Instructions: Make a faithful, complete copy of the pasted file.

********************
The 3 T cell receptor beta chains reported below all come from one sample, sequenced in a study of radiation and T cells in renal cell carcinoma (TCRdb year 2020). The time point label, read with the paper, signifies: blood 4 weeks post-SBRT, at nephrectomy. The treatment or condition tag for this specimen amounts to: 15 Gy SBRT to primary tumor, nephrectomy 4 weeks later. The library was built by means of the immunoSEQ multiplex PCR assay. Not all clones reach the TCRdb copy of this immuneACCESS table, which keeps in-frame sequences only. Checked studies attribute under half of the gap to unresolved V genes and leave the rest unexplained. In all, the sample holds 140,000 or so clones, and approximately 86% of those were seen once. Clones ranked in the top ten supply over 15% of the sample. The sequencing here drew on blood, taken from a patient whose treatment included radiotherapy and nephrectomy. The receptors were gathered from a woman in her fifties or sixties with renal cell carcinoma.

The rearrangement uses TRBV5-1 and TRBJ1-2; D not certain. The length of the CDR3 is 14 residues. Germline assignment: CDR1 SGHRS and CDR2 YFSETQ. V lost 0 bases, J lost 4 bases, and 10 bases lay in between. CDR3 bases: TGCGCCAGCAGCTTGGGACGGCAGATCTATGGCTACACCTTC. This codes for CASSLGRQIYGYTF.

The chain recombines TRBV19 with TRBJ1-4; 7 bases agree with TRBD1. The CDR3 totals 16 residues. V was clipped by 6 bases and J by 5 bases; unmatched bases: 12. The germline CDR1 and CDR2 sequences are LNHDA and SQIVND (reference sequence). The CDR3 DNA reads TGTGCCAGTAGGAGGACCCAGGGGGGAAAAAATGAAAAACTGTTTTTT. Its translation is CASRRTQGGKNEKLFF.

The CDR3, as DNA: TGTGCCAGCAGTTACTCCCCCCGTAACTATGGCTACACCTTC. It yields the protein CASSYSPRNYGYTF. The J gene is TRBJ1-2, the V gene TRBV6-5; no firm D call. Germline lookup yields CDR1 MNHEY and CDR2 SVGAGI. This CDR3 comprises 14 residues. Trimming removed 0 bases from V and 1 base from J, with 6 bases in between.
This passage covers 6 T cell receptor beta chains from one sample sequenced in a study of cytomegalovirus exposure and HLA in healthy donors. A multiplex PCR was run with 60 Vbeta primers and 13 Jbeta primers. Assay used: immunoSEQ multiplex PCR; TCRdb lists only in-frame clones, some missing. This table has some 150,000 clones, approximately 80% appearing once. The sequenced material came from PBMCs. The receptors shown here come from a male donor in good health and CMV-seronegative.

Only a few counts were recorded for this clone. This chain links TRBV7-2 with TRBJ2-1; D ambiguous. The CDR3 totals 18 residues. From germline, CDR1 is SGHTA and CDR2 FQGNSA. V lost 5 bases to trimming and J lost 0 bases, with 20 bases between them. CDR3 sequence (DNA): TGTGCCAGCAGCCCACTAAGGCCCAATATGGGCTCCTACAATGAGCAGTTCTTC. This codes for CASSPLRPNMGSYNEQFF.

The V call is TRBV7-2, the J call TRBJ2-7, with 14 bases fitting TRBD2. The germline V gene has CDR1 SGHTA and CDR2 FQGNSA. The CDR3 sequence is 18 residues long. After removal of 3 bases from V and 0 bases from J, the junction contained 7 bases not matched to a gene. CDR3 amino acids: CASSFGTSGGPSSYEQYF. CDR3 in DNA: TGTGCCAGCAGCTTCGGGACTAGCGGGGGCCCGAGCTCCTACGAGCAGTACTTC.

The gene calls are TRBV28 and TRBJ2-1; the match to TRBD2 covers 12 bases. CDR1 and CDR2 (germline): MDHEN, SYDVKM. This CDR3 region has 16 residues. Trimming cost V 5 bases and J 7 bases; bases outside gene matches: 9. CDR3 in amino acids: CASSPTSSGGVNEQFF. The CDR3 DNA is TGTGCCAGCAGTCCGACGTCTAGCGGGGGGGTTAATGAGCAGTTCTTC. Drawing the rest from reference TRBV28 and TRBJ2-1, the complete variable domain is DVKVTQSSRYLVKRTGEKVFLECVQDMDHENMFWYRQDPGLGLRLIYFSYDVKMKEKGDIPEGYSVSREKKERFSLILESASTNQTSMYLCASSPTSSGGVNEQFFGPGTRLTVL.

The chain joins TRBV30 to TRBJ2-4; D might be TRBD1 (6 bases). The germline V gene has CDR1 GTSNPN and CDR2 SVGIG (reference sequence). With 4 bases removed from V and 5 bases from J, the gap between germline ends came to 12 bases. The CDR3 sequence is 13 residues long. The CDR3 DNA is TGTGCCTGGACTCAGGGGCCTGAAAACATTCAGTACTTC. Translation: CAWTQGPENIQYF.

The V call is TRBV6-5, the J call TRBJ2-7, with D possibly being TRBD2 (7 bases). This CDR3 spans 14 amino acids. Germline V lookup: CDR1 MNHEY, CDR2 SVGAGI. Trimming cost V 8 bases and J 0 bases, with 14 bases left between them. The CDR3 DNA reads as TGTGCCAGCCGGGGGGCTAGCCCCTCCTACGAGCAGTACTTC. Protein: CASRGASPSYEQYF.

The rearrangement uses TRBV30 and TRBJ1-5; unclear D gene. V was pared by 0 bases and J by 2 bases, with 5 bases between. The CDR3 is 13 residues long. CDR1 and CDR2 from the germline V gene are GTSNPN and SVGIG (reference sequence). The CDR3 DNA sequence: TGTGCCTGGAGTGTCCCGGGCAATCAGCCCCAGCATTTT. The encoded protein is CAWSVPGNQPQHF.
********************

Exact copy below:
The 3 T cell receptor beta chains reported below all come from one sample, sequenced in a study of radiation and T cells in renal cell carcinoma (TCRdb year 2020). The time point label, read with the paper, signifies: blood 4 weeks post-SBRT, at nephrectomy. The treatment or condition tag for this specimen amounts to: 15 Gy SBRT to primary tumor, nephrectomy 4 weeks later. The library was built by means of the immunoSEQ multiplex PCR assay. Not all clones reach the TCRdb copy of this immuneACCESS table, which keeps in-frame sequences only. Checked studies attribute under half of the gap to unresolved V genes and leave the rest unexplained. In all, the sample holds 140,000 or so clones, and approximately 86% of those were seen once. Clones ranked in the top ten supply over 15% of the sample. The sequencing here drew on blood, taken from a patient whose treatment included radiotherapy and nephrectomy. The receptors were gathered from a woman in her fifties or sixties with renal cell carcinoma.

The rearrangement uses TRBV5-1 and TRBJ1-2; D not certain. The length of the CDR3 is 14 residues. Germline assignment: CDR1 SGHRS and CDR2 YFSETQ. V lost 0 bases, J lost 4 bases, and 10 bases lay in between. CDR3 bases: TGCGCCAGCAGCTTGGGACGGCAGATCTATGGCTACACCTTC. This codes for CASSLGRQIYGYTF.

The chain recombines TRBV19 with TRBJ1-4; 7 bases agree with TRBD1. The CDR3 totals 16 residues. V was clipped by 6 bases and J by 5 bases; unmatched bases: 12. The germline CDR1 and CDR2 sequences are LNHDA and SQIVND (reference sequence). The CDR3 DNA reads TGTGCCAGTAGGAGGACCCAGGGGGGAAAAAATGAAAAACTGTTTTTT. Its translation is CASRRTQGGKNEKLFF.

The CDR3, as DNA: TGTGCCAGCAGTTACTCCCCCCGTAACTATGGCTACACCTTC. It yields the protein CASSYSPRNYGYTF. The J gene is TRBJ1-2, the V gene TRBV6-5; no firm D call. Germline lookup yields CDR1 MNHEY and CDR2 SVGAGI. This CDR3 comprises 14 residues. Trimming removed 0 bases from V and 1 base from J, with 6 bases in between.
This passage covers 6 T cell receptor beta chains from one sample sequenced in a study of cytomegalovirus exposure and HLA in healthy donors. A multiplex PCR was run with 60 Vbeta primers and 13 Jbeta primers. Assay used: immunoSEQ multiplex PCR; TCRdb lists only in-frame clones, some missing. This table has some 150,000 clones, approximately 80% appearing once. The sequenced material came from PBMCs. The receptors shown here come from a male donor in good health and CMV-seronegative.

Only a few counts were recorded for this clone. This chain links TRBV7-2 with TRBJ2-1; D ambiguous. The CDR3 totals 18 residues. From germline, CDR1 is SGHTA and CDR2 FQGNSA. V lost 5 bases to trimming and J lost 0 bases, with 20 bases between them. CDR3 sequence (DNA): TGTGCCAGCAGCCCACTAAGGCCCAATATGGGCTCCTACAATGAGCAGTTCTTC. This codes for CASSPLRPNMGSYNEQFF.

The V call is TRBV7-2, the J call TRBJ2-7, with 14 bases fitting TRBD2. The germline V gene has CDR1 SGHTA and CDR2 FQGNSA. The CDR3 sequence is 18 residues long. After removal of 3 bases from V and 0 bases from J, the junction contained 7 bases not matched to a gene. CDR3 amino acids: CASSFGTSGGPSSYEQYF. CDR3 in DNA: TGTGCCAGCAGCTTCGGGACTAGCGGGGGCCCGAGCTCCTACGAGCAGTACTTC.

The gene calls are TRBV28 and TRBJ2-1; the match to TRBD2 covers 12 bases. CDR1 and CDR2 (germline): MDHEN, SYDVKM. This CDR3 region has 16 residues. Trimming cost V 5 bases and J 7 bases; bases outside gene matches: 9. CDR3 in amino acids: CASSPTSSGGVNEQFF. The CDR3 DNA is TGTGCCAGCAGTCCGACGTCTAGCGGGGGGGTTAATGAGCAGTTCTTC. Drawing the rest from reference TRBV28 and TRBJ2-1, the complete variable domain is DVKVTQSSRYLVKRTGEKVFLECVQDMDHENMFWYRQDPGLGLRLIYFSYDVKMKEKGDIPEGYSVSREKKERFSLILESASTNQTSMYLCASSPTSSGGVNEQFFGPGTRLTVL.

The chain joins TRBV30 to TRBJ2-4; D might be TRBD1 (6 bases). The germline V gene has CDR1 GTSNPN and CDR2 SVGIG (reference sequence). With 4 bases removed from V and 5 bases from J, the gap between germline ends came to 12 bases. The CDR3 sequence is 13 residues long. The CDR3 DNA is TGTGCCTGGACTCAGGGGCCTGAAAACATTCAGTACTTC. Translation: CAWTQGPENIQYF.

The V call is TRBV6-5, the J call TRBJ2-7, with D possibly being TRBD2 (7 bases). This CDR3 spans 14 amino acids. Germline V lookup: CDR1 MNHEY, CDR2 SVGAGI. Trimming cost V 8 bases and J 0 bases, with 14 bases left between them. The CDR3 DNA reads as TGTGCCAGCCGGGGGGCTAGCCCCTCCTACGAGCAGTACTTC. Protein: CASRGASPSYEQYF.

The rearrangement uses TRBV30 and TRBJ1-5; unclear D gene. V was pared by 0 bases and J by 2 bases, with 5 bases between. The CDR3 is 13 residues long. CDR1 and CDR2 from the germline V gene are GTSNPN and SVGIG (reference sequence). The CDR3 DNA sequence: TGTGCCTGGAGTGTCCCGGGCAATCAGCCCCAGCATTTT. The encoded protein is CAWSVPGNQPQHF.